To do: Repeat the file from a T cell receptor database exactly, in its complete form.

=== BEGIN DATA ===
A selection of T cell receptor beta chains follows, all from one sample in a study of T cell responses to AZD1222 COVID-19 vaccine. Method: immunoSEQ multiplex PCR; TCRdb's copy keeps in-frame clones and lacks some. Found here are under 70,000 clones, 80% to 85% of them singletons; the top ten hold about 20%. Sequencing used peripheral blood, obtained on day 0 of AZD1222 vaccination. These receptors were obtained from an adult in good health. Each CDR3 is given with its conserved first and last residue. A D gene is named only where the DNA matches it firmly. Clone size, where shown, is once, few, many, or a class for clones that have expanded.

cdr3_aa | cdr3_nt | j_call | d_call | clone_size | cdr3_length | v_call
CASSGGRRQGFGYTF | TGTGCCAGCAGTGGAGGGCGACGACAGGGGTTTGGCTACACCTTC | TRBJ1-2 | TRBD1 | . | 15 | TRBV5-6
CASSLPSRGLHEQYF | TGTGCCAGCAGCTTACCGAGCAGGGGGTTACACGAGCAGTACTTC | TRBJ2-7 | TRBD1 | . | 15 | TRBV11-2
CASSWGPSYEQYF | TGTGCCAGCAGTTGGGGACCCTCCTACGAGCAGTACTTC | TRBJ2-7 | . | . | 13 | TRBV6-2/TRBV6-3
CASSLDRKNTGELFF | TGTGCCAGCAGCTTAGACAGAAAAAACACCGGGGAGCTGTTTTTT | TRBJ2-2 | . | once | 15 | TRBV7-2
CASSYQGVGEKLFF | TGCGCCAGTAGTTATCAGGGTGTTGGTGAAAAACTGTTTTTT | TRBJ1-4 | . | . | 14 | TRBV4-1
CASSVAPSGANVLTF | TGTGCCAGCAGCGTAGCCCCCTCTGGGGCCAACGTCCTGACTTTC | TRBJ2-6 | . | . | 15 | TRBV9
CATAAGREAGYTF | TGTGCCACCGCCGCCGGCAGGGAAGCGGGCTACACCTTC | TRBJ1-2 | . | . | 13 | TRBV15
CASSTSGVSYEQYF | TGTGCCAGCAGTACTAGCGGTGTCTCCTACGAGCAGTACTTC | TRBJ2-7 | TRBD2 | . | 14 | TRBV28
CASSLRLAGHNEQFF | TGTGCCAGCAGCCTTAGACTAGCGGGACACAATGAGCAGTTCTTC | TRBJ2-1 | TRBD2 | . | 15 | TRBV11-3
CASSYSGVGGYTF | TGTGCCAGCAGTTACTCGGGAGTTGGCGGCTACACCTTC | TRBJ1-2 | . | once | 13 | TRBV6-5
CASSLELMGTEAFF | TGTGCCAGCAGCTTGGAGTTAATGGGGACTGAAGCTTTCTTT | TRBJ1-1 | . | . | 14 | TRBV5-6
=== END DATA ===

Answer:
A selection of T cell receptor beta chains follows, all from one sample in a study of T cell responses to AZD1222 COVID-19 vaccine. Method: immunoSEQ multiplex PCR; TCRdb's copy keeps in-frame clones and lacks some. Found here are under 70,000 clones, 80% to 85% of them singletons; the top ten hold about 20%. Sequencing used peripheral blood, obtained on day 0 of AZD1222 vaccination. These receptors were obtained from an adult in good health. Each CDR3 is given with its conserved first and last residue. A D gene is named only where the DNA matches it firmly. Clone size, where shown, is once, few, many, or a class for clones that have expanded.

cdr3_aa | cdr3_nt | j_call | d_call | clone_size | cdr3_length | v_call
CASSGGRRQGFGYTF | TGTGCCAGCAGTGGAGGGCGACGACAGGGGTTTGGCTACACCTTC | TRBJ1-2 | TRBD1 | . | 15 | TRBV5-6
CASSLPSRGLHEQYF | TGTGCCAGCAGCTTACCGAGCAGGGGGTTACACGAGCAGTACTTC | TRBJ2-7 | TRBD1 | . | 15 | TRBV11-2
CASSWGPSYEQYF | TGTGCCAGCAGTTGGGGACCCTCCTACGAGCAGTACTTC | TRBJ2-7 | . | . | 13 | TRBV6-2/TRBV6-3
CASSLDRKNTGELFF | TGTGCCAGCAGCTTAGACAGAAAAAACACCGGGGAGCTGTTTTTT | TRBJ2-2 | . | once | 15 | TRBV7-2
CASSYQGVGEKLFF | TGCGCCAGTAGTTATCAGGGTGTTGGTGAAAAACTGTTTTTT | TRBJ1-4 | . | . | 14 | TRBV4-1
CASSVAPSGANVLTF | TGTGCCAGCAGCGTAGCCCCCTCTGGGGCCAACGTCCTGACTTTC | TRBJ2-6 | . | . | 15 | TRBV9
CATAAGREAGYTF | TGTGCCACCGCCGCCGGCAGGGAAGCGGGCTACACCTTC | TRBJ1-2 | . | . | 13 | TRBV15
CASSTSGVSYEQYF | TGTGCCAGCAGTACTAGCGGTGTCTCCTACGAGCAGTACTTC | TRBJ2-7 | TRBD2 | . | 14 | TRBV28
CASSLRLAGHNEQFF | TGTGCCAGCAGCCTTAGACTAGCGGGACACAATGAGCAGTTCTTC | TRBJ2-1 | TRBD2 | . | 15 | TRBV11-3
CASSYSGVGGYTF | TGTGCCAGCAGTTACTCGGGAGTTGGCGGCTACACCTTC | TRBJ1-2 | . | once | 13 | TRBV6-5
CASSLELMGTEAFF | TGTGCCAGCAGCTTGGAGTTAATGGGGACTGAAGCTTTCTTT | TRBJ1-1 | . | . | 14 | TRBV5-6